Superman’s Pal Jimmy Olsen: Who Killed Jimmy Olsen?
by Matt Fraction, Steve Lieber
Matt Fraction’s run on Superman’s Pal Jimmy Olsen has received considerable critical acclaim, so I wanted to like it more than I actually did.
The 12-issue run is compiled into a hefty graphic novel with 320 pages of crisp, clean, personality-filled Steve Lieber art, which is really a joy to look at. And it compliments the wacky tale of Jimmy Olsen exploring the quirkier, silver ageier side of the DC Universe while simultaneously trying to solve a peculiar murder – his own.
I’ve seen some complaints about the series’ wacky, over-the-topness and some of its jokes not landing. This wasn’t really a problem for me. Did some of the jokes feel kind of weird and tryhard-ish? Sure. Sometimes. But humor is subjective and overall I think there were more hits than misses, especially when you account for the fact that this is a tongue-in-cheek homage to the silver age Jimmy Olsen comics that got real weird real fast.
Rather than the humor, what really kept me at a distance from this book was the disjointed structure of the narrative – constantly jumping around in time and place and plot to address several different things. It ping-pongs back and forth with no steady rhythm that plot points are dropped often in the middle of a scene, only to be picked up pages later.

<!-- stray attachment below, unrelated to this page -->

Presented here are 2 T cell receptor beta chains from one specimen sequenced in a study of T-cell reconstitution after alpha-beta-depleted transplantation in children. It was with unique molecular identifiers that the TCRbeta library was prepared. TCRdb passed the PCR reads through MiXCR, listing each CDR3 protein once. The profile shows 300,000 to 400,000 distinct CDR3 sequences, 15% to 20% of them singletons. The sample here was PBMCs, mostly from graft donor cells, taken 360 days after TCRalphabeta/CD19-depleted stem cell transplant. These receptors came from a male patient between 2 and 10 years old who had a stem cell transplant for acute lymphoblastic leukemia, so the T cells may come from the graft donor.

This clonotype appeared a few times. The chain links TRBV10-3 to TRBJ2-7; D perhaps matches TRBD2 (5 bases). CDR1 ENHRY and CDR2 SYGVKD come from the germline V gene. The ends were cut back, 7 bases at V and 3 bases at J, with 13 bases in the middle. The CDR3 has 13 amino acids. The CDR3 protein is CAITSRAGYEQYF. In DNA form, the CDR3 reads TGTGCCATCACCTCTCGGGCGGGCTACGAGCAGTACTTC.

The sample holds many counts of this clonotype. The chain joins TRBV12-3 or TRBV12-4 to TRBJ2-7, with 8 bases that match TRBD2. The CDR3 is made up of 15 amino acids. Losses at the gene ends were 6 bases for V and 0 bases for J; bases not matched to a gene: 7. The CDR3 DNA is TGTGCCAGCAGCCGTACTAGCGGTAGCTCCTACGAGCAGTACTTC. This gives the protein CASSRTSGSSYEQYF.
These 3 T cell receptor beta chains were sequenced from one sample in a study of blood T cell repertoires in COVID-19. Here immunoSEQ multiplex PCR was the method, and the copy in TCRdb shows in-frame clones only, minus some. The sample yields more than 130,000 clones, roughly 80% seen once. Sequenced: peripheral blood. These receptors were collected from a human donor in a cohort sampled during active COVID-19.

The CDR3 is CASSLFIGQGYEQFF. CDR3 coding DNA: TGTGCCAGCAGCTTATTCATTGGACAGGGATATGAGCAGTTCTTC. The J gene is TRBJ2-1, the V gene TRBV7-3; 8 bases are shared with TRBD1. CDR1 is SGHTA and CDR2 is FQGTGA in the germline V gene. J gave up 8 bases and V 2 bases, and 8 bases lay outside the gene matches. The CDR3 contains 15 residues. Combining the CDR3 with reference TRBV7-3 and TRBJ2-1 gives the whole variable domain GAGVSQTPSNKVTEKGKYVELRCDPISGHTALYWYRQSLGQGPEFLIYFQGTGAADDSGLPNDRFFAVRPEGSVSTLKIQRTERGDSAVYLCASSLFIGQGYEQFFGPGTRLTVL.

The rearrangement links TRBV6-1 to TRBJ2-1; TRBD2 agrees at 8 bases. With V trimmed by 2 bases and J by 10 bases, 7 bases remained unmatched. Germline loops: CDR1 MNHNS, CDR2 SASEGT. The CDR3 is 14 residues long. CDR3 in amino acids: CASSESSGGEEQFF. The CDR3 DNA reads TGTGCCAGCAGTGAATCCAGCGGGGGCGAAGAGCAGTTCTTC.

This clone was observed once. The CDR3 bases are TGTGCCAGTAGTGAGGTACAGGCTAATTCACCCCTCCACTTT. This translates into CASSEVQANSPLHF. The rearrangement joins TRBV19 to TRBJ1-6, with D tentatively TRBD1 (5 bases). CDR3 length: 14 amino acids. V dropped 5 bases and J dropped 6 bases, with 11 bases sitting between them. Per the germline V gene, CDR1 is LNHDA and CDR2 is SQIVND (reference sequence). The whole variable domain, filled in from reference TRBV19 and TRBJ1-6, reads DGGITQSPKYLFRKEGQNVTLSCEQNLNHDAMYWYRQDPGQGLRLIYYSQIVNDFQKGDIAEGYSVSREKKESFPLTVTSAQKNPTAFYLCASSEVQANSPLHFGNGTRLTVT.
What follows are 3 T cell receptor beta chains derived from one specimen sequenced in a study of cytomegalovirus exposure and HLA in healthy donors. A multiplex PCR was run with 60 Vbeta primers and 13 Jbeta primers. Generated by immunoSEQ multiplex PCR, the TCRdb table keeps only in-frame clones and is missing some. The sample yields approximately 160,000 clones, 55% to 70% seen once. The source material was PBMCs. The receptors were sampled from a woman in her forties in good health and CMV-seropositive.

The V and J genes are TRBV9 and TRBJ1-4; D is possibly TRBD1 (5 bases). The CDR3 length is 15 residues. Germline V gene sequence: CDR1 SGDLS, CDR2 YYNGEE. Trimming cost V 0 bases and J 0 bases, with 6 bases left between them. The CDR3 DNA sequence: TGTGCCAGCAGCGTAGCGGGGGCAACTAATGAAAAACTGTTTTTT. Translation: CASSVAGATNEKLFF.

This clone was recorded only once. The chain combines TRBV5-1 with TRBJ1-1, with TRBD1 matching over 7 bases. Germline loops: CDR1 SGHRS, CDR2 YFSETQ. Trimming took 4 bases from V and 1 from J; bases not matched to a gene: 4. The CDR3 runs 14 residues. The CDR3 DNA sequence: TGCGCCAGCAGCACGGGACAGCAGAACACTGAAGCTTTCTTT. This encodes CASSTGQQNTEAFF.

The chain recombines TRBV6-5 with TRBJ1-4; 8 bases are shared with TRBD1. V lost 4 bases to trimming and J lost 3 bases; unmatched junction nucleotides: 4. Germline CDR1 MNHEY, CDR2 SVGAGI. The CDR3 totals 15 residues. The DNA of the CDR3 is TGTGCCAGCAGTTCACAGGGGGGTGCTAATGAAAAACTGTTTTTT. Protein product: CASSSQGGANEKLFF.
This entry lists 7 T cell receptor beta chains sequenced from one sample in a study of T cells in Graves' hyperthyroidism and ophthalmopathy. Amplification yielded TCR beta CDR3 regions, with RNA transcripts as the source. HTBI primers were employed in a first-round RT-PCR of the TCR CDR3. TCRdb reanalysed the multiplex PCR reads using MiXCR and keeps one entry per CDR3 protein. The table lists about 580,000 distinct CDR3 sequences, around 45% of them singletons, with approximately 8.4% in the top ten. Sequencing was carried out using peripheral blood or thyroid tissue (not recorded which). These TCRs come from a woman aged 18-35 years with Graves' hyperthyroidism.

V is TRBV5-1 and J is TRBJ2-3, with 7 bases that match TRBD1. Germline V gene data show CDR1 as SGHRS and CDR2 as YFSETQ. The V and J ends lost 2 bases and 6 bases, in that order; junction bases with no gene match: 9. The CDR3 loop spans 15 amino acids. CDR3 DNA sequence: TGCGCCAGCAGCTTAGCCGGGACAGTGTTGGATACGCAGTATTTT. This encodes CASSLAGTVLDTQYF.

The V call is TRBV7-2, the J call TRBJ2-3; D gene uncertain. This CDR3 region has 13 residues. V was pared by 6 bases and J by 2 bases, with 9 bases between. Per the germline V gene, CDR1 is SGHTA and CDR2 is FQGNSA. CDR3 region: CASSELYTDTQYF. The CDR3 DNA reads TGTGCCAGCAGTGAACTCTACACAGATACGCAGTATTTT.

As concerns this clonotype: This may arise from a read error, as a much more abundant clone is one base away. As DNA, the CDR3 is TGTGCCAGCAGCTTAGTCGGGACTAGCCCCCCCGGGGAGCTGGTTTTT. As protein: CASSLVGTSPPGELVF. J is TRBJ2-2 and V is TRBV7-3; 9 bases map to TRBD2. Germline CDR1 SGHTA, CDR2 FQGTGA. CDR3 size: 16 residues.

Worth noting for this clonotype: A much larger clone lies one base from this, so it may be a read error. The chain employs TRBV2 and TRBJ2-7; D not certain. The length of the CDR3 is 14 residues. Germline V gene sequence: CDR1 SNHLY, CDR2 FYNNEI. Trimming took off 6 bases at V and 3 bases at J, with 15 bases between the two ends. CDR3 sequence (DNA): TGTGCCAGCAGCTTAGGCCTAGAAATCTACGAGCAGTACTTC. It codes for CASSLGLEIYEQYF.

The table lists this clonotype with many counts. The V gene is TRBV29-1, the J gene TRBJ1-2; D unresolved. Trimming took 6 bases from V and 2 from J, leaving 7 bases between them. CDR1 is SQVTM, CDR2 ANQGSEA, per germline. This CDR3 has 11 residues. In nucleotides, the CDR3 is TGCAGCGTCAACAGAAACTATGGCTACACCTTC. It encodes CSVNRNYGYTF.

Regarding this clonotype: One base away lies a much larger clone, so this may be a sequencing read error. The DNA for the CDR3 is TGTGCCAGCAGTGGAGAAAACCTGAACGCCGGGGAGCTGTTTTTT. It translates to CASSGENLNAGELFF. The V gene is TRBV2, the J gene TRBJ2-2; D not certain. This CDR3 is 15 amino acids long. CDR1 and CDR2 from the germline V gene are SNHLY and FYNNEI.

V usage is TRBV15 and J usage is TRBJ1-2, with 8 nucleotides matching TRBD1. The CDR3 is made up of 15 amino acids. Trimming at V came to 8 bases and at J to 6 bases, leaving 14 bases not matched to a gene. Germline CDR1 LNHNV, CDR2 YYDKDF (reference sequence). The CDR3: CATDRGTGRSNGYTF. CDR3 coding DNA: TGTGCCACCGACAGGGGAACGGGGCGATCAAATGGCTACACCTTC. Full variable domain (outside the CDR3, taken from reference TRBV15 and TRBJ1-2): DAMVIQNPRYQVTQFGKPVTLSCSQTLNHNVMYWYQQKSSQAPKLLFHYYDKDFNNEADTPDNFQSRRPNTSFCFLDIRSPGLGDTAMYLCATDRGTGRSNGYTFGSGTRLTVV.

I’m not averse to non-linear narratives, but I had a really hard time wrapping my head around this one. I had a similar issue with Fraction’s famous Hawkeye run – a book I love – but to a much lesser extent. Olsen felt largely inscrutable to me, possibly because the stranger, larger than life aspects of it were harder to keep track of than Hawkeye’s more grounded fare.
My biggest question is why? Why scramble the narrative so much? By the resolution of the ‘Who Killed Jimmy Olsen?’ mystery – the story was ultimately much simpler than the structure made it seem. That isn’t a knock against the plot, it was perfectly fine, but it didn’t feel like it justified the need to shuffle the order of events around to such an arbitrary degree. I certainly feel like I would’ve enjoyed the whole book a hell of a lot better if it were a bit more straightforward with some occasional asides to things like the ‘Lil Olsens’ segment.
Ultimately, the structure caused me to struggle through this book, though Steve Lieber’s art was fun and impeccable and the individual segments of Fraction’s writing had a sort of ‘Arrested Development’ quality to them. I just wish it was easier and clearer to follow. But it appears I might be in the minority on this, and I think I can accept that.